Circular cylinder in subsonic cross-flow at moderate Reynolds numbers: free and near-wall effects
Hanson, Jack Adrian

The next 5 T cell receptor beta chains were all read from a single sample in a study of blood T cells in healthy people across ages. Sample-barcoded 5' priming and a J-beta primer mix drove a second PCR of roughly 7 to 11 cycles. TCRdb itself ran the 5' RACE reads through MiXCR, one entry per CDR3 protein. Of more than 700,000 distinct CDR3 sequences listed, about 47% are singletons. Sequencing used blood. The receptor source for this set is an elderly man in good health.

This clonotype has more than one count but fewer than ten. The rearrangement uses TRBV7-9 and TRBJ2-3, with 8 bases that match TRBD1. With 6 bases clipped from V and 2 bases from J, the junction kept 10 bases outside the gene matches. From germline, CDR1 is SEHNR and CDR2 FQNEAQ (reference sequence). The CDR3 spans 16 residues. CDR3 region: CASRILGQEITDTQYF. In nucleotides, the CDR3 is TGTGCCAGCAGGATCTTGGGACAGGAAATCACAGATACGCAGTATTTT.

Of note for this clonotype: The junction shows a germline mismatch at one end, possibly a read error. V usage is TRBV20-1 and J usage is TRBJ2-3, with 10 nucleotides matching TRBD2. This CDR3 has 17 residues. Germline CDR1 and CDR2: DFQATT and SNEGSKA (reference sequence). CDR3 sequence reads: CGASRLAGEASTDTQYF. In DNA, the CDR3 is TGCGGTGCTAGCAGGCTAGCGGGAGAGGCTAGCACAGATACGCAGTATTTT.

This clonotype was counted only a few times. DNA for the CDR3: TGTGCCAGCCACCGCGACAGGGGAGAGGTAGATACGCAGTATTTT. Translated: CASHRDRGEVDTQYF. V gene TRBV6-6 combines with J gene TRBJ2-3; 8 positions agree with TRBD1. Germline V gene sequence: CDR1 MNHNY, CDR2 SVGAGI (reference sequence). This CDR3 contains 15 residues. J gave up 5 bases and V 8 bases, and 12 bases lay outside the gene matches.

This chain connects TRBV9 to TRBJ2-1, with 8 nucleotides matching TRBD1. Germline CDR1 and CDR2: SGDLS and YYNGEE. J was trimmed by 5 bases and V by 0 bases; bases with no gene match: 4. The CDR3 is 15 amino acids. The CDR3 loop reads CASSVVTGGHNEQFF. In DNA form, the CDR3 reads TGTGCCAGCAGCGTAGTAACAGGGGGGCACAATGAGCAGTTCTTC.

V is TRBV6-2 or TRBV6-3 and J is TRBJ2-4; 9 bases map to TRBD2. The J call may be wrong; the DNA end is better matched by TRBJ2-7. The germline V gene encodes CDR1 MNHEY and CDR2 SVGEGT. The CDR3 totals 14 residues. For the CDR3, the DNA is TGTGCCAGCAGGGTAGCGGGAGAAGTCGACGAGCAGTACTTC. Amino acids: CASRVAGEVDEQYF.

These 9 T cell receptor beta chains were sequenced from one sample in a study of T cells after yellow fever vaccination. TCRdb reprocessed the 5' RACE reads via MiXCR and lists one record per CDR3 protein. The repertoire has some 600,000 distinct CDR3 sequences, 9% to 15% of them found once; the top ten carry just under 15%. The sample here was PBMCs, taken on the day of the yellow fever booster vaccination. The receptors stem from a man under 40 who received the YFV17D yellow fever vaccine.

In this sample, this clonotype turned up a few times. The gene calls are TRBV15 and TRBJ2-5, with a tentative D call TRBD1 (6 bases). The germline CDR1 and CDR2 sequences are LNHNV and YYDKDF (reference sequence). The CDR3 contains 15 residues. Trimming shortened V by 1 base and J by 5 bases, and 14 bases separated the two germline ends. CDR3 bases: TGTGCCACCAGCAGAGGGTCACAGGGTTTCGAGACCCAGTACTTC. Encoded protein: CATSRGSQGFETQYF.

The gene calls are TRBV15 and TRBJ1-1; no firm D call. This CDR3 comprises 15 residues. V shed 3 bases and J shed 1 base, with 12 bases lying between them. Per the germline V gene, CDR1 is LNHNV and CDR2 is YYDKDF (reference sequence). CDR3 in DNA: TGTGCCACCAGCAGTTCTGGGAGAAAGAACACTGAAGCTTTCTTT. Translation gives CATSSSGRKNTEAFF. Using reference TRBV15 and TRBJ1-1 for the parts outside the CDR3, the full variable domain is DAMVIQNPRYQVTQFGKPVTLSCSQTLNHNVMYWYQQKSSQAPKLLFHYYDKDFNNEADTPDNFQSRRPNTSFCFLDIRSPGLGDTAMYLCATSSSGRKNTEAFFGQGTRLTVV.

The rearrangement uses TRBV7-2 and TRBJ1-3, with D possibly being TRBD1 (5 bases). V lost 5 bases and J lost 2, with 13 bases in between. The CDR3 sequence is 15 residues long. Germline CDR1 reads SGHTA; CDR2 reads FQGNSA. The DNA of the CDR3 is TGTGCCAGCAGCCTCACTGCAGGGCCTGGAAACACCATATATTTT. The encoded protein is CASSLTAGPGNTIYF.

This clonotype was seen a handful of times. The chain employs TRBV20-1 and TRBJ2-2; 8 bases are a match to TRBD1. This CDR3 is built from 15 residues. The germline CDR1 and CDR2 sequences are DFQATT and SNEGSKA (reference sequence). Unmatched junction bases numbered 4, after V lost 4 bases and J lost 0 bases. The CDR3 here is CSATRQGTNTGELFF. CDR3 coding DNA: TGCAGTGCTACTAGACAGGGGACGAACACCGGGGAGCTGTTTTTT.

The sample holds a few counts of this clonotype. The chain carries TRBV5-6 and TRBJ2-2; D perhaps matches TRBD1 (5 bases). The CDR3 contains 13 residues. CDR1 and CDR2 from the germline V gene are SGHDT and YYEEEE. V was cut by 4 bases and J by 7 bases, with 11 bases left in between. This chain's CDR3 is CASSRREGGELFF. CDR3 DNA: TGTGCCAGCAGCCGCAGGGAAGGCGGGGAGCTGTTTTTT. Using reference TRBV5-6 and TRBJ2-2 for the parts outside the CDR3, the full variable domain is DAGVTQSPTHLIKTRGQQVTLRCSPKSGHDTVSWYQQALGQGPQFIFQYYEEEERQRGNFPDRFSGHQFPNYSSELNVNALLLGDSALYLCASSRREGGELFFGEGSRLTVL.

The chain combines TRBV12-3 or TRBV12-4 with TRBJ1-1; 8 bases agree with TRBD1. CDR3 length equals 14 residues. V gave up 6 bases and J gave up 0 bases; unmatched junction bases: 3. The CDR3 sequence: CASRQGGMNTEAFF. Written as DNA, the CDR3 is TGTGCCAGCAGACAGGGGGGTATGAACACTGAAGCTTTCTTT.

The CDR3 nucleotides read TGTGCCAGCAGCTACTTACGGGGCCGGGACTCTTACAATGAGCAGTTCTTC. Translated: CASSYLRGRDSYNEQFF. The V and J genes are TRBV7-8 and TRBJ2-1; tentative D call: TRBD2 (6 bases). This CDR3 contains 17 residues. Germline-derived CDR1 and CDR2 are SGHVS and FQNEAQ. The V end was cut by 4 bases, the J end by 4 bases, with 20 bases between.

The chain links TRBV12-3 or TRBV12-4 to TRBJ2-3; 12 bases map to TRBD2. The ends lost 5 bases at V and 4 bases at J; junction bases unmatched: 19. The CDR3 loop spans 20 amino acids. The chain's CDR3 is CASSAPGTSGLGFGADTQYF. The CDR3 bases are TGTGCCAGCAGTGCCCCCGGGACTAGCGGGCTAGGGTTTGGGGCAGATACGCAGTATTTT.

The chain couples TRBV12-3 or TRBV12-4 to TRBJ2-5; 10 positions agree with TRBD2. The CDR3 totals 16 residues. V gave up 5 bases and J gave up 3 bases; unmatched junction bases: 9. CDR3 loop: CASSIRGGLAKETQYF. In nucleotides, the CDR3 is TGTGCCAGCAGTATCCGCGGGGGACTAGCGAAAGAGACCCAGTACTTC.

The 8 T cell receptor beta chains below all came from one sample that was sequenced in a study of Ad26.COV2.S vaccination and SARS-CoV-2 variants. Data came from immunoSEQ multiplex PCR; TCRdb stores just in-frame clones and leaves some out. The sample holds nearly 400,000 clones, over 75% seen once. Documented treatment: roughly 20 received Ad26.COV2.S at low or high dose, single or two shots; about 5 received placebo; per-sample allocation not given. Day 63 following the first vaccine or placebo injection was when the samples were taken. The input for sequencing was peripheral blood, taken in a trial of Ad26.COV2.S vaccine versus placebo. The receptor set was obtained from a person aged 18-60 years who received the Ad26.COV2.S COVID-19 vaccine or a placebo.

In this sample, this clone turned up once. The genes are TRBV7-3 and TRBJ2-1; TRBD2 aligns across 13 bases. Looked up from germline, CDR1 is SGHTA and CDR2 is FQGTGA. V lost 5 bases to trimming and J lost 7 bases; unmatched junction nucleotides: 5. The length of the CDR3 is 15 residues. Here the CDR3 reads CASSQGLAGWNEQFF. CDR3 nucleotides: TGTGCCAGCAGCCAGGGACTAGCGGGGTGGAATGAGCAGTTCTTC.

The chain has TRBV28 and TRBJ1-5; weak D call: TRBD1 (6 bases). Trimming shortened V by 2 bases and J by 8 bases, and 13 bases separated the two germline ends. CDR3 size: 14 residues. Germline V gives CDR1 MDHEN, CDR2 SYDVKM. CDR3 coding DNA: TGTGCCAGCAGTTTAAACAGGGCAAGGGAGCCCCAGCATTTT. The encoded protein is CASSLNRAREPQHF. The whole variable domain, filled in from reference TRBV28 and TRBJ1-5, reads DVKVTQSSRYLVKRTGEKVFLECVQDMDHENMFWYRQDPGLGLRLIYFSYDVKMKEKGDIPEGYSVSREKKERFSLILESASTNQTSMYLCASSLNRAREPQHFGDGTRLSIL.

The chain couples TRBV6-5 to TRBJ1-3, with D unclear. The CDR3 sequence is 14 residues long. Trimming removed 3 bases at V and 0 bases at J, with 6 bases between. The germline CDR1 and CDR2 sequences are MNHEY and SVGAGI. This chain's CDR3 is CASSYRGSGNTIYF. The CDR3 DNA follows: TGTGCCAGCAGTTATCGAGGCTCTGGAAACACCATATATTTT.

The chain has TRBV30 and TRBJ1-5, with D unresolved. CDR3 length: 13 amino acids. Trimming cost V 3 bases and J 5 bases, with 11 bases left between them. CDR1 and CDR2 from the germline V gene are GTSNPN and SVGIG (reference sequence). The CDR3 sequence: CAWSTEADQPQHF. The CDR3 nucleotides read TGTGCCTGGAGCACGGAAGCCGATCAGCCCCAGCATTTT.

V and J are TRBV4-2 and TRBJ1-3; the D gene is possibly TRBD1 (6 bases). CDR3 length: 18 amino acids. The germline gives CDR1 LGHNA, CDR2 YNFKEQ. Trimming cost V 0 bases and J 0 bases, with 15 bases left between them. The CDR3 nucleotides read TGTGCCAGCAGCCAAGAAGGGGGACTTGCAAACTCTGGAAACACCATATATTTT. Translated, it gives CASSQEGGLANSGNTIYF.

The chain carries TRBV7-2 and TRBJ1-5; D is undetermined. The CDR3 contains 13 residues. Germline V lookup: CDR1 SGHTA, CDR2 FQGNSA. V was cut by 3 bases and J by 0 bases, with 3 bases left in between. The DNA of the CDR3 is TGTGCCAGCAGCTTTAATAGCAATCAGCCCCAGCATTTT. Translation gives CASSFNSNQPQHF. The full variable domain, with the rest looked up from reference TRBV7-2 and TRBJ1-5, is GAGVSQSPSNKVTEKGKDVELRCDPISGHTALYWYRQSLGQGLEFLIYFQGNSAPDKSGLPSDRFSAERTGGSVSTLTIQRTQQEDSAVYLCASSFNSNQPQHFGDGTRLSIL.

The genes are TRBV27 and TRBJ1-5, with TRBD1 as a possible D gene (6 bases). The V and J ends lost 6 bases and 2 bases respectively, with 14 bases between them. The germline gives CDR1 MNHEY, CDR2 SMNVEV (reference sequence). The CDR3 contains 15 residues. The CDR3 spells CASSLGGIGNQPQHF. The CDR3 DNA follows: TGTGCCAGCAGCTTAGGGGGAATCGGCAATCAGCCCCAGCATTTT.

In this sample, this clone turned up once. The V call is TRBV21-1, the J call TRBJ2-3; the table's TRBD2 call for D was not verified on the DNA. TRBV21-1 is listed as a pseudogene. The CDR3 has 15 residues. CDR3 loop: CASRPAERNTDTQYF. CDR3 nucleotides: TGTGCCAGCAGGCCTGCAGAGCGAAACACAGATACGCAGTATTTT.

The flow around a cylinder is a crucial engineering approximation and is well studied for a range of Reynolds numbers. However, the research into the effects of compressibility has lagged behind as a recent paper notes (Nagata et al., 2020) that the low sub-critical Reynolds numbers are unexplored. Furthermore, the investigation of the interactions between a cylinder and wall has been gaining further attention in the last 50 years, however, compressible research in this area is extremely limited. With the advent of thin-atmosphere flight where Reynolds numbers are low and flight speed is appreciable, there is a growing need for this fundamental engineering approximation to be properly resolved. This thesis tackles the range of 400 < ReD < 800 in a subsonic flow, 0.20 ≤ Ma ≤ 0.45, for both the free and near-wall cases to fill the gaps identified in the literature for this critical range of Reynolds numbers. This is achieved using a high-order, quasi-spectral finite difference method to solve the compressible Navier-Stokes equations. Firstly, the case of a 3D cylinder in a free flow is investigated with good agreement with the incompressible literature at Ma = 0.20. At ReD = 400 it was found that compressibility has a limited impact on the flow and the drag followed the 2D model. At ReD = 800 however, increasing Mach number caused 2D flow features to strengthen and resulted in a 3 fold increase in shedding intensity as well as a significant increase in drag over what the model predicts. This is followed by a larger parametric study of the near-wall case for gap heights of 3 to 1 exposed to a boundary layer with thicknesses greater than 1 diameter. For ReD < 700, the effects due to Mach number were limited and these effects were removed entirely upon immersion in the boundary layer. However, at G/D = 1.5, ReD = 800, increasing the Mach number led to an 8.5% increase in cylinder drag, a strong negative lift and an 8% increase in the shedding frequency. It was shown that in this case, the wall had the combined effect with the Mach number of inducing strong circulation due to accelerated flow in the gap, further decreasing the base pressure and shortening the formation region. These effects were significant enough to cause the excitation of vortex shedding as well as the increased drag. Finally, this unique case was studied in 3D and it was found that there was a drag increase, a drop in base pressure and a shortening of the formation region due to wall proximity. However, these changes were smaller in comparison to the 2D results. Furthermore, there was no reversal in the lift, rather a stronger positive lift was generated. Although shedding intensity increased due to wall proximity, there was no discernible trend in the shedding frequency. It was demonstrated that the longer formation region in 3D was preventing larger pressure decreases. The longer shear layers move high speed fluid further downstream, keeping the circulation lower and preventing the low pressure in wake from interacting strongly with the rear of the cylinder.